Uzbeks flee southern Kyrgyzstan
Last Updated: Monday, June 14, 2010 | 6:16 PM ET
The Associated Press
About 100,000 minority Uzbeks fleeing Kyrgyz mobs in the city of Osh in southern Kyrgyzstan massed at the border with Uzbekistan Monday in the deadliest ethnic violence to hit this Central Asian nation in 20 years.
An Uzbek community leader, Jallahitdin Jalilatdinov, said the Uzbeks were fleeing mobs made up of people from Kyrgyzstan's majority ethnic group, the Kyrgyz, who were rioting in Osh, five kilometres from the Kyrgyz-Uzbek border.
Fires raged in the city for a fourth day on Monday.
The official count was 124 dead and nearly 1,500 injured since the violence began last week, but Jalilatdinov, who heads the Uzbek National Centre, said at least 200 Uzbeks had already been buried.
The Red Cross said its delegates saw about 100 bodies being buried in just one cemetery.
Uzbeks make up 15 per cent of Kyrgyzstan's five million people, but in the south their numbers rival those of the ethnic Kyrgyz.
The United States, Russia and the United Nations worked on airlifts of humanitarian aid while neighbouring Uzbekistan hastily set up camps to handle the flood of hungry, frightened refugees.
Thousands of ethnic Uzbeks are fleeing Kyrgyzstan in an effort to escape violent, deadly clashes. (CBC)The International Committee of the Red Cross was appealing to donors to raise money for the care of 100,000 people in the coming month.
"The situation in Jalal-Abad [Kyrgyztstan] has worsened considerably over the past 24 hours. It is very dangerous," said ICRC spokesman Pierre-Emmanuel Ducruet, who was able to reach the outskirts of the city this morning.
The interim government, which took over after former president Kurmanbek Bakiyev was ousted by a mass revolt in April, has been unable to stop the violence. It has accused Bakiyev's family of instigating it to halt a planned June 27 vote.
Uzbeks have backed the interim government while many Kyrgyz in the south have supported the toppled president.
From his self-imposed exile in Belarus, Bakiyev has denied any role in the violence.
The government said Monday it had arrested a "well-known person" suspected of stoking the violence but gave no further details.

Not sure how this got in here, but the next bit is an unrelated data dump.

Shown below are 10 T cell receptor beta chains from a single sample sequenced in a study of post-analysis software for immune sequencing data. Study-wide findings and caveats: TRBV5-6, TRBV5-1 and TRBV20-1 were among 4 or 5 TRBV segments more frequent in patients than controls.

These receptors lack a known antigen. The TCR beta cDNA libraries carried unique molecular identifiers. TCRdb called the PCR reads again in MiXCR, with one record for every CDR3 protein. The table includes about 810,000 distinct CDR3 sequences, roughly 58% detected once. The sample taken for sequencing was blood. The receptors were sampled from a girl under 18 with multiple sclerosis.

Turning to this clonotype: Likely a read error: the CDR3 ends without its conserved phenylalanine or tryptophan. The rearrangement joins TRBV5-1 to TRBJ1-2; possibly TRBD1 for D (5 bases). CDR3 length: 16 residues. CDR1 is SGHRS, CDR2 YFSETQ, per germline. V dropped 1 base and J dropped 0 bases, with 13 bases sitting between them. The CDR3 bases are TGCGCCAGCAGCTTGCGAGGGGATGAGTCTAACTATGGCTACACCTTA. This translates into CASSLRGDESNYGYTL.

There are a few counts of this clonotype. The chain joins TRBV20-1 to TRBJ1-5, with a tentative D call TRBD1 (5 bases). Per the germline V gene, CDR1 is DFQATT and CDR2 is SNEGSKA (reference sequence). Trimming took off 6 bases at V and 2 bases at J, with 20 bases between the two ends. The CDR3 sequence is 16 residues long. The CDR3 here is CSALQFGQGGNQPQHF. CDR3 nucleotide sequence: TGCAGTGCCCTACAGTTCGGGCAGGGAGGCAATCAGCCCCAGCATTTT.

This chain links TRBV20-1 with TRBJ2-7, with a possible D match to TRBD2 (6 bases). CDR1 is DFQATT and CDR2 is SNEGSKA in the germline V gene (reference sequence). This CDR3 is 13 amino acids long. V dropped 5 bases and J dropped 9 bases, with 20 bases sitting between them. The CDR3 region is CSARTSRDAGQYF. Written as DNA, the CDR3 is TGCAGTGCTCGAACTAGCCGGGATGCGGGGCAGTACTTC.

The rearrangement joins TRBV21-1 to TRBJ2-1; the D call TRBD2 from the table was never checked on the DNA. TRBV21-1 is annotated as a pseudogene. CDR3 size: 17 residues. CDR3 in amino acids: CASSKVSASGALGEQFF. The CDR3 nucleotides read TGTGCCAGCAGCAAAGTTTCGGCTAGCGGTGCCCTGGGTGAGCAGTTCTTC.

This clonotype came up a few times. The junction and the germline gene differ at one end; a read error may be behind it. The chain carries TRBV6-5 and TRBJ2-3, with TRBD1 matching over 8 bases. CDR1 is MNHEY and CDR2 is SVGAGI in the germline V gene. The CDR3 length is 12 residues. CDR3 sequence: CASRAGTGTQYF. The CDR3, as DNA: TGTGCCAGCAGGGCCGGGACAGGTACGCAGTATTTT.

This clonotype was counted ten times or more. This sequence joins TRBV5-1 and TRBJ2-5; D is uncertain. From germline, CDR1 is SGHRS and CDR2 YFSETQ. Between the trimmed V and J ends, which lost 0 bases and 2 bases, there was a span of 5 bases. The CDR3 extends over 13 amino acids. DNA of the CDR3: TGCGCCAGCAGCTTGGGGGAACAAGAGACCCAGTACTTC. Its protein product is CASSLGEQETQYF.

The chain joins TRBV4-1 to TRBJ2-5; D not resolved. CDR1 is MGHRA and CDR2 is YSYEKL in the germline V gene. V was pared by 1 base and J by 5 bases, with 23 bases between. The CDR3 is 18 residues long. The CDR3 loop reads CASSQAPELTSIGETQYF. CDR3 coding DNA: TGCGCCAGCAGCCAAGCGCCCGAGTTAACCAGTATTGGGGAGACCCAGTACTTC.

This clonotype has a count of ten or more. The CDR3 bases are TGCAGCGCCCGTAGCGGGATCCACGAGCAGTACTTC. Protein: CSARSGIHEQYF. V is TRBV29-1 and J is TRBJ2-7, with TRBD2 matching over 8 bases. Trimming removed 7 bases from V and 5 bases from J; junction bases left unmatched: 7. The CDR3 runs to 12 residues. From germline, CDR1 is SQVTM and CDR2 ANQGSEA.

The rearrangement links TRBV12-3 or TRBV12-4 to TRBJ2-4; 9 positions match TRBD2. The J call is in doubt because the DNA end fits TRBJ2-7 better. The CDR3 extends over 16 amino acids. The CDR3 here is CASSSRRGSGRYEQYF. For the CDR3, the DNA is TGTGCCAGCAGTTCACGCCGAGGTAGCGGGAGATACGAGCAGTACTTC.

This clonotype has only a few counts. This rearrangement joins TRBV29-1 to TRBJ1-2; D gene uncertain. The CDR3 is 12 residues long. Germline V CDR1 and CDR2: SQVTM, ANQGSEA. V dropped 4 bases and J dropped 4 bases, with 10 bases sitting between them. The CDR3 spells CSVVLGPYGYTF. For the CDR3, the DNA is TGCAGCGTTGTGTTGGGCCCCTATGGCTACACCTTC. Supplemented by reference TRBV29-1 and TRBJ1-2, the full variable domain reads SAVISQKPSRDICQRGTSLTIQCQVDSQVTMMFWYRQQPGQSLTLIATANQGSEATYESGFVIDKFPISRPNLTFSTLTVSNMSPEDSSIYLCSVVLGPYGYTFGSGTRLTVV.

Individuals from Tajikistan, Afghanistan and Kyrgyzstan suspected of having been hired by supporters of Bakiyev to instigate the violence were also detained, government spokesman Farid Niyazov said.
Jalilatdinov told The Associated Press on Monday that at least 100,000 Uzbeks were awaiting entry into Uzbekistan while another 80,000 had already crossed over the border.
An AP reporter saw hundreds of Uzbek refugees stuck in no man's land at a border crossing near Jalal-Abad while an AP photographer saw hundreds of refugees in a camp on the Uzbekistan side.
New fires raged Monday across Kyrgyzstan's second-largest city of Osh, which is near the border with Uzbekistan. Food and water were scarce as armed looters broke into stores, stealing everything from televisions to food.
Humanitarian workers unload bags of flour as they prepare humanitarian aid for people from Osh, who are displaced in Bishkek, Kyrgyzstan, on Monday. (Maxim Shubovich/Associated Press) In the mainly Uzbek district of Aravanskoe, an area formerly brimming with shops and restaurants, entire streets have been burned to the ground. In one still smouldering building, an Associated Press photographer saw the charred bodies of three people.
No police or troops were seen on the streets, though the interim government said some of the improvised checkpoints dotted around the city of 250,000 were theirs.
Violence spread to villages and towns around Osh, local residents said.
Mukaddas Jamolova, a 54-year-old housewife from Kara-Su, near Osh, said she saw looters burn down many houses of ethnic Uzbeks. She said her house was not burned down, but the family can't flee to Uzbekistan, as they fear armed attackers.
"We can't go anywhere, we have a curfew, nobody's letting us out," Jamolova told The Associated Press on the phone.
As the clashes continued, desperately needed aid began trickling into the south. Several planes arrived at Osh airport with urgently needed medical supplies from the World Health Organization. Trucks, protected by a tank and an armoured personnel carrier, carried the supplies into the city centre.
The U.S. had a shipment of tents, cots and medical supplies ready to fly to Osh from its Manas airbase in the capital of Bishkek, the U.S. Embassy said.
The U.S. and Russia both have military bases in northern Kyrgyzstan, away from the rioting. Russia sent in an extra battalion to protect its airbase.With files from CBC News
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